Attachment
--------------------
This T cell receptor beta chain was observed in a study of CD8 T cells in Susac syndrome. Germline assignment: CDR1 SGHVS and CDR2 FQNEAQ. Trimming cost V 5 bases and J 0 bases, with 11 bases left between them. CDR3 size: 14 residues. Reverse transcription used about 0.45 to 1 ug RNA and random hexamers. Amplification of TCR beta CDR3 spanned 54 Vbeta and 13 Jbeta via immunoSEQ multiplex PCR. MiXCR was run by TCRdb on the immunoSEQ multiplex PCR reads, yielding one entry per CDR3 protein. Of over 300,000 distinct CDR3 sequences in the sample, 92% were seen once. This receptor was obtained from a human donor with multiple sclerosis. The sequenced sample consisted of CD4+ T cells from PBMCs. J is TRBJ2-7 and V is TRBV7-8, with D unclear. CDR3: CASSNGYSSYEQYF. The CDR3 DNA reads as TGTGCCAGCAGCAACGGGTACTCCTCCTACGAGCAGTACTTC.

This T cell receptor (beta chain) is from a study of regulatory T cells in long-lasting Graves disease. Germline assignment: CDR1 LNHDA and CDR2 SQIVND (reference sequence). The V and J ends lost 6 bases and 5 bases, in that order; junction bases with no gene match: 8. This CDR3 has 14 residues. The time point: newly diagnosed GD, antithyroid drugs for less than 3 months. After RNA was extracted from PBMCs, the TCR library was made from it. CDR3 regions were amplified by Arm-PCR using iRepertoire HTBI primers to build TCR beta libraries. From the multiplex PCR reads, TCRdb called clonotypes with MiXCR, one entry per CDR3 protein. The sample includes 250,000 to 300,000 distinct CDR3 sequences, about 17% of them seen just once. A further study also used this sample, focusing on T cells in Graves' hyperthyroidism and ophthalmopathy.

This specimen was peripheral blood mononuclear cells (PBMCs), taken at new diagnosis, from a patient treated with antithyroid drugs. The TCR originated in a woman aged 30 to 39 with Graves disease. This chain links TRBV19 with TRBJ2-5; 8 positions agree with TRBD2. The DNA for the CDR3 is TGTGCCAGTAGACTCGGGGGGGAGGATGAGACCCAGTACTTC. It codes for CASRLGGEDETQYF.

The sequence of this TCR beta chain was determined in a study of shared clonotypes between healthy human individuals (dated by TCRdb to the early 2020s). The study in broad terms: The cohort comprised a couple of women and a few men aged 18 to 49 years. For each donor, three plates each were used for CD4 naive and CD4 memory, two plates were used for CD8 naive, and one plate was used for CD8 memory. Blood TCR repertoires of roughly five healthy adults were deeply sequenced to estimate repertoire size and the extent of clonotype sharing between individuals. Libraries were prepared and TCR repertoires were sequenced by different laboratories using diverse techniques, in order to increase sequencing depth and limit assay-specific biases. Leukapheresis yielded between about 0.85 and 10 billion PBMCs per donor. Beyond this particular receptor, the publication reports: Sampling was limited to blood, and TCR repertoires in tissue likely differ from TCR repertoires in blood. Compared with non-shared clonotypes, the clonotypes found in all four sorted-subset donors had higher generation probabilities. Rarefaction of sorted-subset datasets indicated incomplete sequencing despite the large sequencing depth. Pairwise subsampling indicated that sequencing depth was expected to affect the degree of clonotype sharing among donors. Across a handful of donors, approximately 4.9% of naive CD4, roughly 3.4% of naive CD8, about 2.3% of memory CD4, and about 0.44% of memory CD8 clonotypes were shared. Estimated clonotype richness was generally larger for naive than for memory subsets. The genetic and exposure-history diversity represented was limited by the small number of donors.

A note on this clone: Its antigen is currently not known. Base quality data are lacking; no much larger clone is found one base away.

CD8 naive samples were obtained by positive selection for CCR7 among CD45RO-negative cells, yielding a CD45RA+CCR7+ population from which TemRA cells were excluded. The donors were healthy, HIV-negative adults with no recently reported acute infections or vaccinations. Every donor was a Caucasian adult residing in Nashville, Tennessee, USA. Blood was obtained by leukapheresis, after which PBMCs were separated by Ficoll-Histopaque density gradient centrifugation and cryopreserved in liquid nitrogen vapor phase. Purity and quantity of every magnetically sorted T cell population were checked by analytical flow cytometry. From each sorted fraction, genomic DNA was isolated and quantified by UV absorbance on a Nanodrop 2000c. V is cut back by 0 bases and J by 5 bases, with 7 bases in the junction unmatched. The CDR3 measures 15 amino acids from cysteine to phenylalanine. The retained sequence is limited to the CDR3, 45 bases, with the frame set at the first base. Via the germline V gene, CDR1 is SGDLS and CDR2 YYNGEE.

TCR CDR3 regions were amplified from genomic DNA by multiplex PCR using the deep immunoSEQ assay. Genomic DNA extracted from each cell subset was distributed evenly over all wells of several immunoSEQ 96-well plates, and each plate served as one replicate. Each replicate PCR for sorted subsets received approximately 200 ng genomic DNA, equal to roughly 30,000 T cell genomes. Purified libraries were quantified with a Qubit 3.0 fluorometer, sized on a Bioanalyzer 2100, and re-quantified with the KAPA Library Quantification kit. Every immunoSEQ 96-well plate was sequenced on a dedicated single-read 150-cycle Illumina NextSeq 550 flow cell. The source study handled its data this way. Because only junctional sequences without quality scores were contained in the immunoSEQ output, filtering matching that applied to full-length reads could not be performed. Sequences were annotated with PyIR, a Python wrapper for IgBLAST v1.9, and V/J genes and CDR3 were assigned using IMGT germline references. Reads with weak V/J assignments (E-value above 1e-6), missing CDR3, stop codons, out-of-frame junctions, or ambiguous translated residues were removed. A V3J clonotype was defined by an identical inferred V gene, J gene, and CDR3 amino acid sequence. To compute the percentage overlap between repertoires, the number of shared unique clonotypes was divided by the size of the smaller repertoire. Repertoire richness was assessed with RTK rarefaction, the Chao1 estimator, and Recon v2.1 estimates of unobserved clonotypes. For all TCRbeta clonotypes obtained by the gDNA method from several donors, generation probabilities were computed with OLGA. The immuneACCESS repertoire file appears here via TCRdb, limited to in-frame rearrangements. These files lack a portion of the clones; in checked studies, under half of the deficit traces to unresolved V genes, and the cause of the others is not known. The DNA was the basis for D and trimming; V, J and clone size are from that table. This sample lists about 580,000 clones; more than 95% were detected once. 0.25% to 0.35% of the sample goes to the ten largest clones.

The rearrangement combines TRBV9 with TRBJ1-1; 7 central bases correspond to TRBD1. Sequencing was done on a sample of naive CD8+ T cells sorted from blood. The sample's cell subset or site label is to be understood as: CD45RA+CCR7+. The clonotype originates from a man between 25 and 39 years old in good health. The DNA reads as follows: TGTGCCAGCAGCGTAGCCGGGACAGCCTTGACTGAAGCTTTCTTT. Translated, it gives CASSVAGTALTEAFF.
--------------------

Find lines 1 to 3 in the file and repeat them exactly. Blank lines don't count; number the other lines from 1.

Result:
This T cell receptor beta chain was observed in a study of CD8 T cells in Susac syndrome. Germline assignment: CDR1 SGHVS and CDR2 FQNEAQ. Trimming cost V 5 bases and J 0 bases, with 11 bases left between them. CDR3 size: 14 residues. Reverse transcription used about 0.45 to 1 ug RNA and random hexamers. Amplification of TCR beta CDR3 spanned 54 Vbeta and 13 Jbeta via immunoSEQ multiplex PCR. MiXCR was run by TCRdb on the immunoSEQ multiplex PCR reads, yielding one entry per CDR3 protein. Of over 300,000 distinct CDR3 sequences in the sample, 92% were seen once. This receptor was obtained from a human donor with multiple sclerosis. The sequenced sample consisted of CD4+ T cells from PBMCs. J is TRBJ2-7 and V is TRBV7-8, with D unclear. CDR3: CASSNGYSSYEQYF. The CDR3 DNA reads as TGTGCCAGCAGCAACGGGTACTCCTCCTACGAGCAGTACTTC.

This T cell receptor (beta chain) is from a study of regulatory T cells in long-lasting Graves disease. Germline assignment: CDR1 LNHDA and CDR2 SQIVND (reference sequence). The V and J ends lost 6 bases and 5 bases, in that order; junction bases with no gene match: 8. This CDR3 has 14 residues. The time point: newly diagnosed GD, antithyroid drugs for less than 3 months. After RNA was extracted from PBMCs, the TCR library was made from it. CDR3 regions were amplified by Arm-PCR using iRepertoire HTBI primers to build TCR beta libraries. From the multiplex PCR reads, TCRdb called clonotypes with MiXCR, one entry per CDR3 protein. The sample includes 250,000 to 300,000 distinct CDR3 sequences, about 17% of them seen just once. A further study also used this sample, focusing on T cells in Graves' hyperthyroidism and ophthalmopathy.

This specimen was peripheral blood mononuclear cells (PBMCs), taken at new diagnosis, from a patient treated with antithyroid drugs. The TCR originated in a woman aged 30 to 39 with Graves disease. This chain links TRBV19 with TRBJ2-5; 8 positions agree with TRBD2. The DNA for the CDR3 is TGTGCCAGTAGACTCGGGGGGGAGGATGAGACCCAGTACTTC. It codes for CASRLGGEDETQYF.